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Biden urges 'new path forward' that factors in adversity after affirmative action ruling

President Biden urged colleges and universities in the U.S. to maintain a commitment to cultivating diverse student bodies in the wake of a Supreme Court ruling that struck down affirmative action measures in admissions.

“We cannot let this decision be the last word,” Biden said in remarks from the White House just hours after the ruling was released Thursday. “While the court can render a decision, it cannot change what America stands for. America is an idea — an idea — unique in the world. An idea of hope and opportunity. Of possibilities. Of giving everyone a fair shot.”

“We will not walk away from it now,” he added. “We should never allow the country to walk away from the dream upon which it was founded.”

Biden called for a “new path forward” that is consistent with the law in the wake of the Supreme Court ruling but that protects diversity in college admissions. He offered “guidance” to colleges as they review their admissions systems, including that they “should not abandon their commitment to ensure student bodies of diverse backgrounds and experience that reflect all of America.”

He suggested a new standard consistent with the law “where colleges take into account the adversity a student has overcome when selecting among qualified applicants.”

Biden stressed that applicants would first have to qualify for admission through requisite test scores, grades, or other factors. Then, he argued, colleges should take into account additional considerations like financial means, if a student would be the first in their family to attend college, where they grew up, and hardships they’ve faced, including racial discrimination.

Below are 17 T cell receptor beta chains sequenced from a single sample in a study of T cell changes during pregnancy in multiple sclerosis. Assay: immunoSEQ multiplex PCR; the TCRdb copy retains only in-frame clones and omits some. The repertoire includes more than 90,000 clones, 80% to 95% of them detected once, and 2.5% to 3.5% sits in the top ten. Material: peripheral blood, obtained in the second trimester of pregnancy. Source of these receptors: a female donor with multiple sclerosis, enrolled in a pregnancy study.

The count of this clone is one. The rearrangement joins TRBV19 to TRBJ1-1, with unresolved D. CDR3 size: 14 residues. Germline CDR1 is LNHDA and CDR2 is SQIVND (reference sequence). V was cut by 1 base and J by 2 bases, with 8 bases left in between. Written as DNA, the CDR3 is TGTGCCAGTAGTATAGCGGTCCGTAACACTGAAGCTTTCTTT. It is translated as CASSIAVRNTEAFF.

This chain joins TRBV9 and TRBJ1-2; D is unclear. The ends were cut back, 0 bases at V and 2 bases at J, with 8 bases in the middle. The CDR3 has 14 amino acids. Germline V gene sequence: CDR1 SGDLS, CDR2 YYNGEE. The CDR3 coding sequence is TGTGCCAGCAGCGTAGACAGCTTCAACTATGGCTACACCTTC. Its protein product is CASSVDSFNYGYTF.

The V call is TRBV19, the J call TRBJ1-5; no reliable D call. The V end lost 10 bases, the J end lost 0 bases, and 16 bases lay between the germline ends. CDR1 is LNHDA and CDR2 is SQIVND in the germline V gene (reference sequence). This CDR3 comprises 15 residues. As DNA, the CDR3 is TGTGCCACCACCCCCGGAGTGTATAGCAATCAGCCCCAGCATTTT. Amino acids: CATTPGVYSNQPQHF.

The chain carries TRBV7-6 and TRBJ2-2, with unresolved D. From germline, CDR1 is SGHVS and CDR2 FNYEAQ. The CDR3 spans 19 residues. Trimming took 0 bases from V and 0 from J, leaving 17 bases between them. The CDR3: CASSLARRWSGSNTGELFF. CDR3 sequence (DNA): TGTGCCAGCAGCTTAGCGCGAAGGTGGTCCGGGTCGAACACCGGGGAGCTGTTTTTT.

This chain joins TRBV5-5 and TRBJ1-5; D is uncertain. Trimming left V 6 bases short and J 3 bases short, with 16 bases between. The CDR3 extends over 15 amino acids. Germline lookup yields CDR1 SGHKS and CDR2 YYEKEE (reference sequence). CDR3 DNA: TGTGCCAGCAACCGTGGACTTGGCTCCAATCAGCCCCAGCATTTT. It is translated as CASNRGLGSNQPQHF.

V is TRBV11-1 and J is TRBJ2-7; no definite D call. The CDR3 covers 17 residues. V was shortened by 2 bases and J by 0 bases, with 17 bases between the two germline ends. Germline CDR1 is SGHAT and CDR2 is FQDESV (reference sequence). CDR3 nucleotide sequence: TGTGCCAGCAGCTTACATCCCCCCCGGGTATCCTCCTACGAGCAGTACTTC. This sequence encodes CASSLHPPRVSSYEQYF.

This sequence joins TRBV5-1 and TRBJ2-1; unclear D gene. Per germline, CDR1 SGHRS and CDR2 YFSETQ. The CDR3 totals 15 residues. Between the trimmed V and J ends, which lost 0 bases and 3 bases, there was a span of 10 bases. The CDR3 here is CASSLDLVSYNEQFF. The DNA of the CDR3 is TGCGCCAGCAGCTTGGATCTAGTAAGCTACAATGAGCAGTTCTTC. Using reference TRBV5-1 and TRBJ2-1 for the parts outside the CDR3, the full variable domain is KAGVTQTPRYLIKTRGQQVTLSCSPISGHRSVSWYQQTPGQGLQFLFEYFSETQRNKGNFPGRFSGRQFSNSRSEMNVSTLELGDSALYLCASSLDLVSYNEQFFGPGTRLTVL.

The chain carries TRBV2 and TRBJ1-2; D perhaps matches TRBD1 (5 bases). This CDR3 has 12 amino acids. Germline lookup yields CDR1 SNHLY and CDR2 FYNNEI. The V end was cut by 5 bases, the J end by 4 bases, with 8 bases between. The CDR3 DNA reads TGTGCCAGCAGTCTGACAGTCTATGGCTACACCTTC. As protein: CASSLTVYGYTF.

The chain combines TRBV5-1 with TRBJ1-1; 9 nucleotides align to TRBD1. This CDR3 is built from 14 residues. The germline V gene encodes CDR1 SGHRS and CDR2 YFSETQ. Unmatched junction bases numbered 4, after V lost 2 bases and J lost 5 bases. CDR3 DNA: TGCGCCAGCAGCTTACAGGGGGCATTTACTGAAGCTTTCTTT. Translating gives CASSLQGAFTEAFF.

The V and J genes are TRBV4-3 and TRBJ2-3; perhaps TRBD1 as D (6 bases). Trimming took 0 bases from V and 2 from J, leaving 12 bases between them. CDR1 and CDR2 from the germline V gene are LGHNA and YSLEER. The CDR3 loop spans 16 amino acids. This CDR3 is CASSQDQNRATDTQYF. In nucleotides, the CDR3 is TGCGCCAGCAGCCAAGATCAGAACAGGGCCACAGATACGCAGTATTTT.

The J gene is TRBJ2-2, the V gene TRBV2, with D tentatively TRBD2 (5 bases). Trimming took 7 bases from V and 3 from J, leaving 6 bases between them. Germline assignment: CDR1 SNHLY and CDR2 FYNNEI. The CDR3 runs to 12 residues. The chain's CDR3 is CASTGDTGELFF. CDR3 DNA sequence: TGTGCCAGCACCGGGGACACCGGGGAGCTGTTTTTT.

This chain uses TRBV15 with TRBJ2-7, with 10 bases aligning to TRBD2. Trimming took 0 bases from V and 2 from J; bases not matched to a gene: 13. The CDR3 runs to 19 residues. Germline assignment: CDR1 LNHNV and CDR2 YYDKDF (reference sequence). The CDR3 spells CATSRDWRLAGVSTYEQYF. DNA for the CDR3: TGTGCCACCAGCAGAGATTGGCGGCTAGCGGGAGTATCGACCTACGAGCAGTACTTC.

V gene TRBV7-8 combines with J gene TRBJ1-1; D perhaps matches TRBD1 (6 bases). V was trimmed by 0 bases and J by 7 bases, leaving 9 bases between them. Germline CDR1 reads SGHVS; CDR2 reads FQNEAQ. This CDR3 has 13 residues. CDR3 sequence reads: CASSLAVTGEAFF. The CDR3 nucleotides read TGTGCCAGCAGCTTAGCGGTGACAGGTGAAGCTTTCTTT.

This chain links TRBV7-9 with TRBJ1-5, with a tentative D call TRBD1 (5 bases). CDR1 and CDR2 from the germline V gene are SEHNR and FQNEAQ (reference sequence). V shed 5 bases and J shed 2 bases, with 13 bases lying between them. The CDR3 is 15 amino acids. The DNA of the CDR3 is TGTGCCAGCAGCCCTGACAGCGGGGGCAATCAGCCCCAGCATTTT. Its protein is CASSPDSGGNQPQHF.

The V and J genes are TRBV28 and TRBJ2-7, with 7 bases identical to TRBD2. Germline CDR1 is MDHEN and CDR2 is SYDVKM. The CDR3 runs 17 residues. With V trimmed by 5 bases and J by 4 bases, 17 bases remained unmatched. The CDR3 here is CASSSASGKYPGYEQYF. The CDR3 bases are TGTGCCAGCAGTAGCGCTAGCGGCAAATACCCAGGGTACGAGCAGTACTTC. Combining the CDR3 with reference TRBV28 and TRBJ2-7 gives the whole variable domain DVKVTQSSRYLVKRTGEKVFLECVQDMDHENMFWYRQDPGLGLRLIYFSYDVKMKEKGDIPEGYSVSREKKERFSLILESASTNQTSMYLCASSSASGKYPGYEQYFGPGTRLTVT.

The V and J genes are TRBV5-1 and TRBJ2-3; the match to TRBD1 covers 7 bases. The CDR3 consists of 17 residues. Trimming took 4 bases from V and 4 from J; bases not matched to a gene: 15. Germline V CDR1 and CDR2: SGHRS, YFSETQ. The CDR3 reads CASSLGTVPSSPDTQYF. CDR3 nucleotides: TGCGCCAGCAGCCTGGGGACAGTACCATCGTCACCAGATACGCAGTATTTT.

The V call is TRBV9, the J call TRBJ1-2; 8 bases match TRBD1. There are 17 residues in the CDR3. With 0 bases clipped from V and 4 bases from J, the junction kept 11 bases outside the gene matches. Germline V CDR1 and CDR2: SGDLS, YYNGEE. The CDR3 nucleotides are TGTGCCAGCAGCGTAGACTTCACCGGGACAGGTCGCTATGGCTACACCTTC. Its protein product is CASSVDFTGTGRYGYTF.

“The truth is, we all know it, discrimination still exists in America. Discrimination still exists in America,” Biden said. “Today’s decision does not change that. It’s a simple fact. If a student … had to overcome adversity on their path to education, colleges should recognize and value that.”

Biden said he would direct the Department of Education to analyze how best to build inclusive and diverse student bodies under the precedent set by the court Thursday.

The Supreme Court earlier Thursday handed down a pair of rulings that severely limited the use of race as a factor in college admissions, upending decades of affirmative action programs that U.S. institutions have used to select students from their applicant pools.

In rulings that broke along ideological lines, the court’s six conservative justices invalidated the admissions practices of Harvard and the University of North Carolina at Chapel Hill (UNC) by ruling they did not comply with the 14th Amendment’s guarantee of equal protection.

The Biden administration had backed the two schools before the justices.

“Both programs lack sufficiently focused and measurable objectives warranting the use of race, unavoidably employ race in a negative manner, involve racial stereotyping, and lack meaningful end points,” Chief Justice John Roberts wrote for the majority. 

Two of the court’s liberal justices — Ketanji Brown Jackson and Sonia Sotomayor — wrote scathing dissenting opinions that argued the rulings set the country back and ignored the reality that race plays a role for millions of Americans in shaping their lives.

Source: The Hill

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